• Identifying the Target Audience: Know who your target audience is and what their pain points are. Make that the starting point of your white paper planning process, and not the solution that you want to pitch. In other words, think backwards. If this is the solution I want to capture, what problems am I trying to solve? 
  • Finding a Topic: Pick a topic that is still a ‘white space’, which gives you an opportunity to create original content around it. Involve your organisation’s subject matter experts in the discussions and pick their brain on messaging and the organisation’s stance. 
  • Structuring the White Paper: Get the structure right, so the white paper has a logical flow. 
  1. The title is what will catch your reader’s attention.
  2. An executive summary, which will give an overview of the content.
  3. The introduction sets the context and lets the reader have the background behind the problem being discussed.
  4. Next, stating the problem clearly will resonate with the customer.
  5. The solution that your organisation is offering or recommending, with any use cases as a form of illustration.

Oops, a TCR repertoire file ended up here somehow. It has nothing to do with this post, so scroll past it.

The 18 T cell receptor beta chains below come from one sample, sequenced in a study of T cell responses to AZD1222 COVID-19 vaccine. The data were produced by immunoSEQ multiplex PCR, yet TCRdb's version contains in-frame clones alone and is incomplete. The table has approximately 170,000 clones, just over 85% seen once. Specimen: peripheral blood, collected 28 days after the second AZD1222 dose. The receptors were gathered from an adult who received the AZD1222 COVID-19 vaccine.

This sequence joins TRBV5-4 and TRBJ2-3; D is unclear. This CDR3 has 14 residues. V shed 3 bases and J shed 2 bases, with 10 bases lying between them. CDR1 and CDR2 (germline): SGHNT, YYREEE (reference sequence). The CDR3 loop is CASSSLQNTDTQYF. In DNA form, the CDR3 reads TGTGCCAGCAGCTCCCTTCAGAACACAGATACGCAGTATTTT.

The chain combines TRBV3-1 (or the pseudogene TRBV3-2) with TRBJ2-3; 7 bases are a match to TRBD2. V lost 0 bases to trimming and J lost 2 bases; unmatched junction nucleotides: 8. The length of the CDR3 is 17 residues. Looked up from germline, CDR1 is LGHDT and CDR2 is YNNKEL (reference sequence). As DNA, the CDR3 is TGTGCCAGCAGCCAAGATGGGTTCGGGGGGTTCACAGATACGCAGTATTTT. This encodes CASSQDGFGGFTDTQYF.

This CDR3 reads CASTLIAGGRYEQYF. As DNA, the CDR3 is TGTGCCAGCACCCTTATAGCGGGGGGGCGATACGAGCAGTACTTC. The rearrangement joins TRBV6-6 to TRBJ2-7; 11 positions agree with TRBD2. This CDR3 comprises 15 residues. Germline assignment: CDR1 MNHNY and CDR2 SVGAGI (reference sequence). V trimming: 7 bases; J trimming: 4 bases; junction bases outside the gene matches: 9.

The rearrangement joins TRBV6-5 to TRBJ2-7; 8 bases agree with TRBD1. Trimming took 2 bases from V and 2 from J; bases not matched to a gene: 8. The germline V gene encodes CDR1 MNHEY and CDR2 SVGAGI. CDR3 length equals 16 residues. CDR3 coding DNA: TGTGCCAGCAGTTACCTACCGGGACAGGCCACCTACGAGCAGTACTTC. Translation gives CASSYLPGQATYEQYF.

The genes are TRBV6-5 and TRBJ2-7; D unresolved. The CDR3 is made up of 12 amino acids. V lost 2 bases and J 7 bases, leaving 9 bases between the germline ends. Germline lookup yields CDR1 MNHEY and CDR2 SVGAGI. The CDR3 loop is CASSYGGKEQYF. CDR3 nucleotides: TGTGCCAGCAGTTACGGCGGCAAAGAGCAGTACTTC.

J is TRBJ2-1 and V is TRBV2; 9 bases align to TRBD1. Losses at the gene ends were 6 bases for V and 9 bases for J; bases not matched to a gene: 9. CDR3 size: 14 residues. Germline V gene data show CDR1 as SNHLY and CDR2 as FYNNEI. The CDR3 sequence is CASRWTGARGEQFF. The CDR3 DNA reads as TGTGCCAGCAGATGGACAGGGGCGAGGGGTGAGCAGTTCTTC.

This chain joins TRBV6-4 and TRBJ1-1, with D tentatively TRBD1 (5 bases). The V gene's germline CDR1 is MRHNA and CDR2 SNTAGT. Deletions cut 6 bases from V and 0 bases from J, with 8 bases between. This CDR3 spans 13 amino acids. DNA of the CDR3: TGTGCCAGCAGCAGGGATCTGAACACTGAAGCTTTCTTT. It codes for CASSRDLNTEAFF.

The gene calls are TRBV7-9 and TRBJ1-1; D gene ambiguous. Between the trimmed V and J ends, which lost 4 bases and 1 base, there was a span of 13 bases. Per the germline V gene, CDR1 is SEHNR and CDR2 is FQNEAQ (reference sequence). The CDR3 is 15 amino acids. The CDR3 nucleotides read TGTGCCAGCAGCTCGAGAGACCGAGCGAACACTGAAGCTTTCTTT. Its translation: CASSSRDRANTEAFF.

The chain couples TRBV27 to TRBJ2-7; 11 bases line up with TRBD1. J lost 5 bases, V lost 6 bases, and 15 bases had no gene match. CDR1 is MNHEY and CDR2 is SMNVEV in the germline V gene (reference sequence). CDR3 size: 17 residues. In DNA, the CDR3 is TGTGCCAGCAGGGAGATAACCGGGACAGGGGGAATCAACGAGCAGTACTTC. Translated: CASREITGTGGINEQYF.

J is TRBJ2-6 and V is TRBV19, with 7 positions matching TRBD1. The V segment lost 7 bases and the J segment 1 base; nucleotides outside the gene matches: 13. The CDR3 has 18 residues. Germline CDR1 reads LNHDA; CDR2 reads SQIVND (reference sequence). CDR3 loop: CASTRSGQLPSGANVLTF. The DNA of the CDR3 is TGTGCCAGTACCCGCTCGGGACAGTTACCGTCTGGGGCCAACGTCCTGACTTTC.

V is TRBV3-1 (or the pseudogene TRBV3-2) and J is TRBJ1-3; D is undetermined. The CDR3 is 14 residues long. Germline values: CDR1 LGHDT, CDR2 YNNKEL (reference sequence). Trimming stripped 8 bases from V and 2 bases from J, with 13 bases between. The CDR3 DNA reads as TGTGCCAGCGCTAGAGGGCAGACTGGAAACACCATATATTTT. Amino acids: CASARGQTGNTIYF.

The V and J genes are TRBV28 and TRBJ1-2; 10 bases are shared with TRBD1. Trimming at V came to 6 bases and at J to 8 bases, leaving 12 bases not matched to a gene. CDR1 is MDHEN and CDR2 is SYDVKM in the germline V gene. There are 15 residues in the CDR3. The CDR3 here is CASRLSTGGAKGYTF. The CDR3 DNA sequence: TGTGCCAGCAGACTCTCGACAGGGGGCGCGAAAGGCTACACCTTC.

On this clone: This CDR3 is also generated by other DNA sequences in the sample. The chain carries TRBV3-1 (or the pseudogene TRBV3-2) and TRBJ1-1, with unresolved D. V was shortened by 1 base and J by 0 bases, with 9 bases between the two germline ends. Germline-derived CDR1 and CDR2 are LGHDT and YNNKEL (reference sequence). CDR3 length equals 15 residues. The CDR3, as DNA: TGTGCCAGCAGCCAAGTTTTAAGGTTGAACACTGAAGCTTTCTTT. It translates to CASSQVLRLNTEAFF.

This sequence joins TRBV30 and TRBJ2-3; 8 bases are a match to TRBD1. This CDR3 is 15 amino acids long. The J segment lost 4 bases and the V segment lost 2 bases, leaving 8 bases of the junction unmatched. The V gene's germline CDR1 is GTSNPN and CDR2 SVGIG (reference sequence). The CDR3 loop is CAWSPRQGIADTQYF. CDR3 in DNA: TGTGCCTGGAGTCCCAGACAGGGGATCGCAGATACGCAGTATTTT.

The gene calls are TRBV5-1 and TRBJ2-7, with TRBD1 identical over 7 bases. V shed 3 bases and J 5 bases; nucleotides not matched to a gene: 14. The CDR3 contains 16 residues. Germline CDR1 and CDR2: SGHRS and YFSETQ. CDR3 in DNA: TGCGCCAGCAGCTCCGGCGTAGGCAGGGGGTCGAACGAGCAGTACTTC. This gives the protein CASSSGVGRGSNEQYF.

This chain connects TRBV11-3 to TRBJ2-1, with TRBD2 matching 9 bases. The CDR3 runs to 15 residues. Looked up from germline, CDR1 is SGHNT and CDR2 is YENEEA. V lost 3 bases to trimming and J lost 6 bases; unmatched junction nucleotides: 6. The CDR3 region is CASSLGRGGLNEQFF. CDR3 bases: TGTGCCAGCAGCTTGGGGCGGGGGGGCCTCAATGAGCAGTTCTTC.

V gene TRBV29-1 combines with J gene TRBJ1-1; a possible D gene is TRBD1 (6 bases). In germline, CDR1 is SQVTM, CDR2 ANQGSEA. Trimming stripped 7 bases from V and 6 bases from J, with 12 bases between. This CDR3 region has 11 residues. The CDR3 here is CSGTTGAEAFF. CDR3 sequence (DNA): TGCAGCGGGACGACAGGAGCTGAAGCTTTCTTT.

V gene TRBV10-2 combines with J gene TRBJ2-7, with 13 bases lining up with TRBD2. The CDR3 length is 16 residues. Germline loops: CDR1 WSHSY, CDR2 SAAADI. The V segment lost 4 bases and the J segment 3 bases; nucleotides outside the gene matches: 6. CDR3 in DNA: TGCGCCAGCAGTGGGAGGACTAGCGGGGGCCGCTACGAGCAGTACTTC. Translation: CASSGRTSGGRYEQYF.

6. Outlining the outcomes that show your value proposition.
  7. The conclusion that sums up as takeaways for the reader.
  8. A call to action that indicates the next step for the reader.
  • Fixing the Look and Feel: A white paper is a piece of long form content that everybody wants in their content mix. But how well it is consumed depends on whether it meets today’s readers’ expectations. Readers look for hooks in different forms. It could be a pithy introduction that conveys the message strongly. Create visual hooks with graphics that simplify complex information. Or it could be an aesthetically made layout with a text-visual mix that adds to one’s reading pleasure. 

Read our post on ways to enhance your text with infographics.